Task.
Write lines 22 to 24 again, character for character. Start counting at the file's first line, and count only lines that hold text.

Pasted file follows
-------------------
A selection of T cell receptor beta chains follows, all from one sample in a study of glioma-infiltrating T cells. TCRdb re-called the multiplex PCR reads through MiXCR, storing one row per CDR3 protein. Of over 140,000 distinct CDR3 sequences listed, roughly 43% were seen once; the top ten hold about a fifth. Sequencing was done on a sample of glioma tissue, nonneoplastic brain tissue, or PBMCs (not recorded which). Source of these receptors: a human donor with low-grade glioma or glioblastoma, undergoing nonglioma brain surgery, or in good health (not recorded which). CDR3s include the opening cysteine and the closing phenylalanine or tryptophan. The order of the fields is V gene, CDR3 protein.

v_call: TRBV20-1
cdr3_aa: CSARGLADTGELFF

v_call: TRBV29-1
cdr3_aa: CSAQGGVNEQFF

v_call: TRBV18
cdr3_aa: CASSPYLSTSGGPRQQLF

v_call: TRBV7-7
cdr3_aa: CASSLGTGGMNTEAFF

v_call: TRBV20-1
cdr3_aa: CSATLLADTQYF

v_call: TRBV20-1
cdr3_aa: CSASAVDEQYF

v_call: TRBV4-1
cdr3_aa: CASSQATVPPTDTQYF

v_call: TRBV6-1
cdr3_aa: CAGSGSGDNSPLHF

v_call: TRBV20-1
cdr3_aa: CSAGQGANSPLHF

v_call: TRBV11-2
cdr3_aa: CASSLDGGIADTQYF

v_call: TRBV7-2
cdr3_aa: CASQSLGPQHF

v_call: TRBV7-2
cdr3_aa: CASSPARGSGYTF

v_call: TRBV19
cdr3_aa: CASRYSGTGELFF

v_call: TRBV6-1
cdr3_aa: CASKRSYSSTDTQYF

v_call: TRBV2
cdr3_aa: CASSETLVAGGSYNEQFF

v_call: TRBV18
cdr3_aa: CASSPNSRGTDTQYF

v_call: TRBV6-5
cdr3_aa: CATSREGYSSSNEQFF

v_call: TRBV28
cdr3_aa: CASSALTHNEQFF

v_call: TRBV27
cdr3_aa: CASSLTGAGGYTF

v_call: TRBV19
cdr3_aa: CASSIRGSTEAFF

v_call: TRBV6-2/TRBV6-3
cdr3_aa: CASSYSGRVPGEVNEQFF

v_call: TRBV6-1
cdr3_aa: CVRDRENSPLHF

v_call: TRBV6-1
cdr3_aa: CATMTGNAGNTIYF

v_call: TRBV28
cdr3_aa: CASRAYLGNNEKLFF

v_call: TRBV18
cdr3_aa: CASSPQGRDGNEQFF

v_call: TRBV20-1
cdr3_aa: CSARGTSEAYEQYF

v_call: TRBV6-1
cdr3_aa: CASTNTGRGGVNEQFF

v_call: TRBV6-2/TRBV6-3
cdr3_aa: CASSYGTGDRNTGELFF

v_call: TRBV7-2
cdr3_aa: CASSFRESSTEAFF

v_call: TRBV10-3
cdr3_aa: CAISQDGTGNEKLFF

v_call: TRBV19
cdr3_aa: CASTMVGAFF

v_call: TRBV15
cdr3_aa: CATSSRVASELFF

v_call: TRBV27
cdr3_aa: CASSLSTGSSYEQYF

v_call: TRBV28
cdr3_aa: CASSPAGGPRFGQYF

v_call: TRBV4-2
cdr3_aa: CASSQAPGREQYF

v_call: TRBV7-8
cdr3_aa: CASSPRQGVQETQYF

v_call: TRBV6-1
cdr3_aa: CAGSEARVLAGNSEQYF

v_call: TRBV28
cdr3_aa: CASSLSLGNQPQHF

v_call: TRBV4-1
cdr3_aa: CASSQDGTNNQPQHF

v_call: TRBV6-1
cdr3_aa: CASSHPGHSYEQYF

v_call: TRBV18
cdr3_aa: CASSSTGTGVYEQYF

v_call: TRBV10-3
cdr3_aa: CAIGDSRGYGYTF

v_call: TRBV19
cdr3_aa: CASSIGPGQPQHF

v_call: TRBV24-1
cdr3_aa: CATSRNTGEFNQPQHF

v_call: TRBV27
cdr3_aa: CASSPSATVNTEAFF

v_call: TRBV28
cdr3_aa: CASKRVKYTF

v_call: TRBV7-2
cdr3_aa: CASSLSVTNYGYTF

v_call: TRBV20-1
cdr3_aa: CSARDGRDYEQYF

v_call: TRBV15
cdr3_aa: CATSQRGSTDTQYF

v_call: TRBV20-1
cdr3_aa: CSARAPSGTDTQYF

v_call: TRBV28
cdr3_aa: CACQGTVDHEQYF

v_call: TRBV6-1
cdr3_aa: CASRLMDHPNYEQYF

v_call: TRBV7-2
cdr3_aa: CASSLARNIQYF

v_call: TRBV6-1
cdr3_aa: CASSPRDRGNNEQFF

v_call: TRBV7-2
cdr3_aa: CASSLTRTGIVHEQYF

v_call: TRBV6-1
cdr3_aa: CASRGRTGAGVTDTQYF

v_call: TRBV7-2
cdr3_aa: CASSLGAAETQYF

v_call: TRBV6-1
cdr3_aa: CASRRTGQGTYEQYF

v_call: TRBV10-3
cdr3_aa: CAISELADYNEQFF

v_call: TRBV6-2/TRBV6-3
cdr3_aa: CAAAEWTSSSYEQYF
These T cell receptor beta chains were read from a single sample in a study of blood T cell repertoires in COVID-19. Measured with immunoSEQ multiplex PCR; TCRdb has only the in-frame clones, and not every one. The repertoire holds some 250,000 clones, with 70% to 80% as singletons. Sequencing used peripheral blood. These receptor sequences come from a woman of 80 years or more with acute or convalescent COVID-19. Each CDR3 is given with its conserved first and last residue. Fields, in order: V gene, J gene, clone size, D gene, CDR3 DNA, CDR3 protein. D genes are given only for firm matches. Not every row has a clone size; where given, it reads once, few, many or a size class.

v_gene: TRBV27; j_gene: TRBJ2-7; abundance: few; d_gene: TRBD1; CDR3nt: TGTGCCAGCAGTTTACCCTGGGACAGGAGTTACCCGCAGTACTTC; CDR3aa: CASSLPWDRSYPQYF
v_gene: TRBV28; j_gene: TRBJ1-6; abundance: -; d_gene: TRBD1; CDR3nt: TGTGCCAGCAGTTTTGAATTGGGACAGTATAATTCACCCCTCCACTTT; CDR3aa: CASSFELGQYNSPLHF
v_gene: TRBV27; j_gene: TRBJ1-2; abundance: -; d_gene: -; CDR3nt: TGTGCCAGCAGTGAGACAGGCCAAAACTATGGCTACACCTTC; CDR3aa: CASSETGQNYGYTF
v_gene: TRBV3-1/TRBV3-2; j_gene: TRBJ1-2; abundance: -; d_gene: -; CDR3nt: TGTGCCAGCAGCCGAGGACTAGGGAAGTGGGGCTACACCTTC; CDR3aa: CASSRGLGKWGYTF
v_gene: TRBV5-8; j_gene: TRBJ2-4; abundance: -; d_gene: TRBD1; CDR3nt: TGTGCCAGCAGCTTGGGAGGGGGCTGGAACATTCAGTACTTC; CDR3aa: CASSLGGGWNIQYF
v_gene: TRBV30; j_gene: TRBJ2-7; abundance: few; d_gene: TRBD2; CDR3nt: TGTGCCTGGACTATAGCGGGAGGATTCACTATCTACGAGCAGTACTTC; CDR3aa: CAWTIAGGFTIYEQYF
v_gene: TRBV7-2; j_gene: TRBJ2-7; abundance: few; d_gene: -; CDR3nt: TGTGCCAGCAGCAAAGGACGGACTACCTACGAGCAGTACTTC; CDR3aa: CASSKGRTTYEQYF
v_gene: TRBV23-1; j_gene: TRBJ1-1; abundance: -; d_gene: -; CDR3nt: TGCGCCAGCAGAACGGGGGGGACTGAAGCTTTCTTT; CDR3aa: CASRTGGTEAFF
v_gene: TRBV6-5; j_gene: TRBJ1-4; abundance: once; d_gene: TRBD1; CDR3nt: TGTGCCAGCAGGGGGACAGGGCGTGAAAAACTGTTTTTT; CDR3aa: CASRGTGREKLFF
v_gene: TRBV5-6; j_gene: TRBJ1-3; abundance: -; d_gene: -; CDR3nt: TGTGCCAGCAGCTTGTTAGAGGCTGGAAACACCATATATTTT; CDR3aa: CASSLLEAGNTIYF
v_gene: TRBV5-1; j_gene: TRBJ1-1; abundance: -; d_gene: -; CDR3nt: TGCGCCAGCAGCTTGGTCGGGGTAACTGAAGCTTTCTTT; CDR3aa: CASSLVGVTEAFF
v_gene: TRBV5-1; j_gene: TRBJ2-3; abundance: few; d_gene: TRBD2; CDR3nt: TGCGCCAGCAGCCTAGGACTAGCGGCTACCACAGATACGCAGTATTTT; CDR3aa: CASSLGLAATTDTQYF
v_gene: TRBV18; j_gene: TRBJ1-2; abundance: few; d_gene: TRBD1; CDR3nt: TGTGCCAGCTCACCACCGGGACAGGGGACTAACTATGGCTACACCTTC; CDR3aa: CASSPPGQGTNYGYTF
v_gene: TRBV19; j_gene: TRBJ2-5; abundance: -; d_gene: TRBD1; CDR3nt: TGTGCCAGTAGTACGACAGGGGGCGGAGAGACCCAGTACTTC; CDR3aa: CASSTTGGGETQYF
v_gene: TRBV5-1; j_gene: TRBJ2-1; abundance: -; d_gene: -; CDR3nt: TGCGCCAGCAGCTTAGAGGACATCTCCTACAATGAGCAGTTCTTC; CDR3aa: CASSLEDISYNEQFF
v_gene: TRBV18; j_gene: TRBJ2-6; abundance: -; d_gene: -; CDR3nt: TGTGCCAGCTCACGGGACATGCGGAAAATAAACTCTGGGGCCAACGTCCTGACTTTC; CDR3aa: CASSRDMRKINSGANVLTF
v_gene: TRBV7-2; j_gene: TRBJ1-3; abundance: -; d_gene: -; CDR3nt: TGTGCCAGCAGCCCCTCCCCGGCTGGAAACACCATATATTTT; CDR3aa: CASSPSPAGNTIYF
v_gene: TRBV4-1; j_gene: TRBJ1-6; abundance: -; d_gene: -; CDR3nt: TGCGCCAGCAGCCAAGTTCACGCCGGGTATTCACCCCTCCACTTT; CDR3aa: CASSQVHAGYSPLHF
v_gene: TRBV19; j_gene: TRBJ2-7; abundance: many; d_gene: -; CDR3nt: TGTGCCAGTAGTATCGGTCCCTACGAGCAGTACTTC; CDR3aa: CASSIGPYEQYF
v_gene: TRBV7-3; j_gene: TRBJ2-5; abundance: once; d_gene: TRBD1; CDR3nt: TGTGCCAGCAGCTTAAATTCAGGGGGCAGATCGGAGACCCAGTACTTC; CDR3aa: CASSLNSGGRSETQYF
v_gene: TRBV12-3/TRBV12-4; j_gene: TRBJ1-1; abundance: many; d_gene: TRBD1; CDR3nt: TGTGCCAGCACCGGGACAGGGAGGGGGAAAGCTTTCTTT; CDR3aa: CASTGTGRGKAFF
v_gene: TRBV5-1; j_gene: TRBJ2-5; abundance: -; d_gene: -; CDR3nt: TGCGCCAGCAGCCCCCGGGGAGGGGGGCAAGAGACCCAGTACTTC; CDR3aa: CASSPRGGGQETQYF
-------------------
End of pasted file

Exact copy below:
v_call: TRBV7-2
cdr3_aa: CASQSLGPQHF

v_call: TRBV7-2